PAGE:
The Chic List

Alana Chernila’s Ginger Pumpkin Pie

Alana Chernila is a cookbook author, a dinner wrangler, mother to two girls, wife to an artistic preschool teacher, farmers market worker, a teacher of all-things-yogurt, and an undercover ambassador for the Berkshires, where she lives with her family. We love her blog, Eating From the Ground Up—we appreciate that she's human and makes mistakes, even though her food is supernaturally delicious. We got a sneak peak at her recipe for a cozy pie from her new book, The Homemade Kitchen, out October 6th.

My husband is a teacher, so when September rolls in, almost the whole family is going back to school. Our cooking and eating become all about comfortable routines—no more popsicles for dinner or nibbling through the day! I start to get really excited about meal planning again, and that coincides with some great fall produce and temperatures that make it possible to turn on the oven again. I start baking simple everyday cakes (my favorite) for snacks, and roast chicken becomes a staple. I love fall food—roasted stuffed squash, baked apples, late-season roasted tomato sauces—it’s some of my favorite food all year.

I could go on and on about fall ingredients. There are a few roots I can’t get enough of. I like to shred celery root and turn it into a slaw with yogurt and lime. We eat so many of those little white Hakurei turnips—raw, caramelized, in soup, or pickled. And the apples! My favorite orchard is Riiska Brook in Sandisfield, MA. We go to pick, snack on apple cider donuts, and I always come home with a few boxes of “seconds” which are really quite perfect. Then it’s sauce, pie, apple bread, and apple chips. And I love having a big bowl of those sweet and wonderful apples out on the table. They’re so different than apples at other times of the year. I also look forward to all the different little roasting squashes that start to turn up in October. Delicata, Carnival, Sweet Dumpling—I love them all. And don’t get me started on pumpkins…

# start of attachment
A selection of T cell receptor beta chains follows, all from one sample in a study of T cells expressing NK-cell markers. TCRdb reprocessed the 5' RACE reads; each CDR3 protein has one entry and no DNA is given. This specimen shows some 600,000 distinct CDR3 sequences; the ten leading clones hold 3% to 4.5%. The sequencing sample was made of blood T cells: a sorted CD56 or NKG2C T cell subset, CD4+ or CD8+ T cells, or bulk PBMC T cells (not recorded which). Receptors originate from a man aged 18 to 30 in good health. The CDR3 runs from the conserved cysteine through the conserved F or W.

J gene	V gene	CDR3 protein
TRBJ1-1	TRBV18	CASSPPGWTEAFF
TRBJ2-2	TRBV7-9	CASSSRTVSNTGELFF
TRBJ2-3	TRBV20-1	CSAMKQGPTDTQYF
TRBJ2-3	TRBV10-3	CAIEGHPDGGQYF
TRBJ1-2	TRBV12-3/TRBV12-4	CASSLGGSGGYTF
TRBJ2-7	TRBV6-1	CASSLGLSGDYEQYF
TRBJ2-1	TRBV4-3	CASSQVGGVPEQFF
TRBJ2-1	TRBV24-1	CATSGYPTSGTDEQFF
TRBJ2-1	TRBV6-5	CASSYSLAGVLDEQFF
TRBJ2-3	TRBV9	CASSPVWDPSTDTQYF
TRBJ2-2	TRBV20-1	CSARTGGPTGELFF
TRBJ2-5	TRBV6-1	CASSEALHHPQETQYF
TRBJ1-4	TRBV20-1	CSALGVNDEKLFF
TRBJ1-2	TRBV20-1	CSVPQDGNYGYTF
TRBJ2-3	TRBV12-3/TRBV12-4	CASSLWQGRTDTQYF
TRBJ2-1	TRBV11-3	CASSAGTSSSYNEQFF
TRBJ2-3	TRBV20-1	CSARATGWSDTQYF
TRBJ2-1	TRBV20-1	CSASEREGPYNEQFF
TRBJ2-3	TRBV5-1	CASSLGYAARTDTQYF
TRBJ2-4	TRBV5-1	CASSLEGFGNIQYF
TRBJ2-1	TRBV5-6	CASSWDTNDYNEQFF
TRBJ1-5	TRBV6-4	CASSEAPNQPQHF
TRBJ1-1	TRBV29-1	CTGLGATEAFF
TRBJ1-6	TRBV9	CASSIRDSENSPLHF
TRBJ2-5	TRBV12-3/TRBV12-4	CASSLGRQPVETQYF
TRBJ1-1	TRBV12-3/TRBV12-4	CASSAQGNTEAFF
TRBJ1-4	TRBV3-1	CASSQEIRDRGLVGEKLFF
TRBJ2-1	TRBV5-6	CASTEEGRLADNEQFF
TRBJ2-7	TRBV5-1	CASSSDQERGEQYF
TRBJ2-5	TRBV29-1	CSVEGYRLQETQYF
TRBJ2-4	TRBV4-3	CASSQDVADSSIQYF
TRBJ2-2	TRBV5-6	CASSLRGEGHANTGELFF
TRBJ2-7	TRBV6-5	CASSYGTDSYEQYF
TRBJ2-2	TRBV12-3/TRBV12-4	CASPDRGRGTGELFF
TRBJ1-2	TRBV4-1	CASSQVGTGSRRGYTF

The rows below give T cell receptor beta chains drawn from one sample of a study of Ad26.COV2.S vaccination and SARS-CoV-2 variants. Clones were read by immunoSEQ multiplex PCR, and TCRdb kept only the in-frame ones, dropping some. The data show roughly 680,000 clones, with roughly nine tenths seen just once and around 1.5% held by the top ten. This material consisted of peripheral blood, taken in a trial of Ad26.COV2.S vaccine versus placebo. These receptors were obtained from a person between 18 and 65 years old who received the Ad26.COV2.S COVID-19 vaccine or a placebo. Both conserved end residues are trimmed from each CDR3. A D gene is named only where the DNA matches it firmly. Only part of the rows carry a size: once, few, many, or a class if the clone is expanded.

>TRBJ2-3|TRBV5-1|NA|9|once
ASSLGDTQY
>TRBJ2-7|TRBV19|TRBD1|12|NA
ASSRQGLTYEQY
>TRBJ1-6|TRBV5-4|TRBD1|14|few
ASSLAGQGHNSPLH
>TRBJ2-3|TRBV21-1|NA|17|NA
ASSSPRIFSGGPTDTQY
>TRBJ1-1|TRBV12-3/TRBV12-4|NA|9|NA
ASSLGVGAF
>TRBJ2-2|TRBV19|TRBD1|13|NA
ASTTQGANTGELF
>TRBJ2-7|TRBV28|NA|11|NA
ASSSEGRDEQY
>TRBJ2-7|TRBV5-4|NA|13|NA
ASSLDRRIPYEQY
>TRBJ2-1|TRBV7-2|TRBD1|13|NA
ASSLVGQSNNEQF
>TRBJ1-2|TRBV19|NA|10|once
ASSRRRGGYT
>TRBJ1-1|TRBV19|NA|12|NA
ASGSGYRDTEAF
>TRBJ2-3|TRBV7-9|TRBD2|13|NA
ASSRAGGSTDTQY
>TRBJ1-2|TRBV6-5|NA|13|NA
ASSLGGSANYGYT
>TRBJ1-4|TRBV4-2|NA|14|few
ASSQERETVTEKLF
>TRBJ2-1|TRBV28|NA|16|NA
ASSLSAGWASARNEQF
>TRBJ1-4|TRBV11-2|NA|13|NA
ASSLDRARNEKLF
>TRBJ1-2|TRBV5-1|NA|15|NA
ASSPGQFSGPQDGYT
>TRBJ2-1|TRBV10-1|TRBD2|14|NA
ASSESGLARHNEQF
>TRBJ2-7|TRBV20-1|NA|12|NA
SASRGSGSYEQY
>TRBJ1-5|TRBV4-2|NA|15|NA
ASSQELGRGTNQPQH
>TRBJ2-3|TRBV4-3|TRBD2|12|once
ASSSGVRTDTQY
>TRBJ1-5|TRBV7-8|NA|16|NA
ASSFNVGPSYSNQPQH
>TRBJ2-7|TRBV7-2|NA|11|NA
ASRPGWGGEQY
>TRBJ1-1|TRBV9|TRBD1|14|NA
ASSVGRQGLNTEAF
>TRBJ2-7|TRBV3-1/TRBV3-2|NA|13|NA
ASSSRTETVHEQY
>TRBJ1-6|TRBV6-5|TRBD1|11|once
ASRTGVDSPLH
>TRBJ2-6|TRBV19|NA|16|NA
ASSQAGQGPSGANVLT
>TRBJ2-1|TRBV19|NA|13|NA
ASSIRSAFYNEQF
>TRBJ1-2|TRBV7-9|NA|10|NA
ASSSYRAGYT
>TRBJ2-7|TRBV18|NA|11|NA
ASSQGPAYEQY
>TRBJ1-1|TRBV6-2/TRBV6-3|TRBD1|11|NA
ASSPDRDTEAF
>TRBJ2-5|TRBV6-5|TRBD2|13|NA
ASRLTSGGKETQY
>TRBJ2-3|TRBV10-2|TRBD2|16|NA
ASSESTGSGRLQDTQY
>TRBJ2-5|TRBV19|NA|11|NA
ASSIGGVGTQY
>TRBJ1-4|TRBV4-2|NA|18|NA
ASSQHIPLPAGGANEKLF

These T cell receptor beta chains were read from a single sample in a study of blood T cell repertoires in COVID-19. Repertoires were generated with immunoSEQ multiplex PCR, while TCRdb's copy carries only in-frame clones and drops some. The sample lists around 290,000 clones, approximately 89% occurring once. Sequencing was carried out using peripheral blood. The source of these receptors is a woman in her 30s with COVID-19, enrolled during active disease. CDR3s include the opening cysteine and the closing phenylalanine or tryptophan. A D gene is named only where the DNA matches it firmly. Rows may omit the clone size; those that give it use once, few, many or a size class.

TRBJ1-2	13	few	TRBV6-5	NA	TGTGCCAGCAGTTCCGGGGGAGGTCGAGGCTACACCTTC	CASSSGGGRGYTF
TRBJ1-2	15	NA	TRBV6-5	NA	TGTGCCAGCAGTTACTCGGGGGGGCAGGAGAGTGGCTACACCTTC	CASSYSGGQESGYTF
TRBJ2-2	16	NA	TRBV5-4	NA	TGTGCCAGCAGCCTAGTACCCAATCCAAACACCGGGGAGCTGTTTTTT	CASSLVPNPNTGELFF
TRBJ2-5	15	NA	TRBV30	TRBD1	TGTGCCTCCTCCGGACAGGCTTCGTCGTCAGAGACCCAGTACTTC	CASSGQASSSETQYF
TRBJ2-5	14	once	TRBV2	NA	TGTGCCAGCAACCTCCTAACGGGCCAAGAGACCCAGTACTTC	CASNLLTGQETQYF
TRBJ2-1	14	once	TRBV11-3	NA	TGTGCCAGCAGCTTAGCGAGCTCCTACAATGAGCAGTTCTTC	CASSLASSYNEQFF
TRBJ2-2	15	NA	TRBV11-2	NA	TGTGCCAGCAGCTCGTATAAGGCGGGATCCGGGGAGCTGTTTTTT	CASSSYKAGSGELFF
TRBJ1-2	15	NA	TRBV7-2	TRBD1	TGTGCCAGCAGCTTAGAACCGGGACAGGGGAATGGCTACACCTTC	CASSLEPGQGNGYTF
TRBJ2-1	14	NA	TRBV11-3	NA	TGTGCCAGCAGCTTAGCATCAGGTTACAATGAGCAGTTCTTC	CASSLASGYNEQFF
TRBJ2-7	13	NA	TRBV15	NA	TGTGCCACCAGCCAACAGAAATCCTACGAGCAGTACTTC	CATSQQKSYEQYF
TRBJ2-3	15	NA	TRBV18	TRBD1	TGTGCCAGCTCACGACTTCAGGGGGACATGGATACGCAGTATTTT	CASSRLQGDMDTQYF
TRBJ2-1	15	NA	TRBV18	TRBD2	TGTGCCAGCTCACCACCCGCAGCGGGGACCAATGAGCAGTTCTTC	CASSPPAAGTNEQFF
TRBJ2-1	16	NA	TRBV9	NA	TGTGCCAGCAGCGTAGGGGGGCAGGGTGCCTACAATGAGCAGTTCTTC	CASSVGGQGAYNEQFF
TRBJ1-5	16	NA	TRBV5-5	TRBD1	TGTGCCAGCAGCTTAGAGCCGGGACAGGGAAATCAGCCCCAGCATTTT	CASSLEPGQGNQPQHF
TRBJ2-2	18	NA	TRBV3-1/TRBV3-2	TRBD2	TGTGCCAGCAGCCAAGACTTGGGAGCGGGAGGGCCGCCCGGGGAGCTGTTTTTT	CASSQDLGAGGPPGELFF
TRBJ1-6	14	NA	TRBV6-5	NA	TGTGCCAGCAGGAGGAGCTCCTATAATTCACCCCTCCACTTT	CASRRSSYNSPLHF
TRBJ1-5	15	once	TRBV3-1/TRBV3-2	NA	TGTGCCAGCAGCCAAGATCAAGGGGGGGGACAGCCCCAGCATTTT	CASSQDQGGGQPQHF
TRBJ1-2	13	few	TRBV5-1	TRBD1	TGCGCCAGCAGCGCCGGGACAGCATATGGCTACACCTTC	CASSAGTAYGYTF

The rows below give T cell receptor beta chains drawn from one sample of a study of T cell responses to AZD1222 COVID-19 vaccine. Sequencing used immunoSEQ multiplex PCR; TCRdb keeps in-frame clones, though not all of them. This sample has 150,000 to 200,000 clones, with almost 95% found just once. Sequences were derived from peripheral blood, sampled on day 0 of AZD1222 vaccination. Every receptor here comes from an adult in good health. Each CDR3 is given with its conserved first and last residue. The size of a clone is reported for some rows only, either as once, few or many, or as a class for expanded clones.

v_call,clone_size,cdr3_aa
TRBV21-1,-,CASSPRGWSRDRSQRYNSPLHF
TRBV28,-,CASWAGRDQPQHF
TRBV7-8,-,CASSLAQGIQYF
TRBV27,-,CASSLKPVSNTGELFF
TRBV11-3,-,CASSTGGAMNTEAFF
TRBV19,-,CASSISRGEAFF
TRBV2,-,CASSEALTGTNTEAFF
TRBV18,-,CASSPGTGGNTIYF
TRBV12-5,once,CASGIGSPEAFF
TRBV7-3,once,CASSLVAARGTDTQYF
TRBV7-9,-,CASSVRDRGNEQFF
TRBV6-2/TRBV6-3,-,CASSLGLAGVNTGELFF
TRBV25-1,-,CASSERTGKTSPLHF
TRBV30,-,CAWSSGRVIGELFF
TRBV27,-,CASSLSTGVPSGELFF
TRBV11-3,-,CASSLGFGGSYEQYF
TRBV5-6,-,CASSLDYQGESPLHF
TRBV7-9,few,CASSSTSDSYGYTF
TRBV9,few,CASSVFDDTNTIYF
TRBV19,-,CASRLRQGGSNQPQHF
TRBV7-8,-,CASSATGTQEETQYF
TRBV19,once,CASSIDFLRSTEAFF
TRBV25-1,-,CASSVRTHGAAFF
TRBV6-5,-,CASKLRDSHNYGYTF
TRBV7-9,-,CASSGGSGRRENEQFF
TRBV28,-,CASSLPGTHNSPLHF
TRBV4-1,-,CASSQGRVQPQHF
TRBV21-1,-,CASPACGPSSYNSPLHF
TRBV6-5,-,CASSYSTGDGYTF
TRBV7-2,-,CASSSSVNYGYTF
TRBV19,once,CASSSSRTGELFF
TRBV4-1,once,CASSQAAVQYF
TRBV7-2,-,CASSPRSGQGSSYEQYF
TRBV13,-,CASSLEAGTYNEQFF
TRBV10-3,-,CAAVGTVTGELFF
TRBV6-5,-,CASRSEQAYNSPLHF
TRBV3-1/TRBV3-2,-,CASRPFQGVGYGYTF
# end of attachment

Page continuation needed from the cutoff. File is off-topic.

Ginger Pumpkin Pie

This recipe makes enough filling for a 10-inch pie, a bit larger than the standard. If you’re working with a smaller pan and have too much filing for your crust, pour the extra into a few buttered ramekins and bake them alongside the pie for the first twenty minutes. Then you get pumpkin custard while you wait for your pie. This makes a super-gingery pie, and the crème fraîche adds a texture and tang to the custard that makes one of my favorite kinds of pie even more delicious. To up the ginger factor (and I always want to), add 2 tablespoons finely chopped crystallized ginger to your crust when you add the butter.

Makes one 9 or 10-inch pie


  • unsalted butter, for greasing the dish
  • all-purpose flour, for rolling the dough
  • 1 single whole-grain pie crust
  • 2 cups (490 g) drained fresh pumpkin puree or 1 15-ounce can store-bought pumpkin
  • 2 large eggs
  • 1 cup (240 g) crème fraîche
  • ½ cup (120 ml) maple syrup
  • 2 teaspoons ground ginger
  • 1 teaspoon ground cinnamon
  • ½ teaspoon grated nutmeg
  • ½ teaspoon kosher salt


  1. Grease a pie dish that can easily survive the direct journey from the freezer to the oven (not glass).
  2. Lightly flour the counter and roll your crust to between ⅛ and ¼ inch thick. Fold it in half, then in half again; center it over the pan and gently unfold the crust.
  3. Trim the crust so it hangs about 1 inch over the side of the pan, fold the extra crust in on itself and crimp to create a decorative edge.
  4. Put the crust in the freezer while you make the filling. (The crust can be stored indefinitely in the freezer at this point—just put it in a freezer bag if you plan to freeze it for longer than a day.)
  5. Preheat the oven to 375°F.
  6. In a large mixing bowl, combine the pumpkin puree, eggs, crème fraîche, maple syrup, ginger, cinnamon, nutmeg, and salt.
  7. Stir with a wooden spoon until the mixture is fairly uniform.
  8. Remove the crust from the freezer and place the pie pan on a rimmed baking sheet.
  9. Pour the filling into the crust.
  10. Bake until the pie just barely jiggles in the center, 50 minutes to an hour.
  11. Let your pie cool for at least 1 hour at room temperature, then transfer to the refrigerator until you’re ready to serve.
  12. (Storage Notes · This pie does well tightly wrapped in the refrigerator for up to 3 days.)

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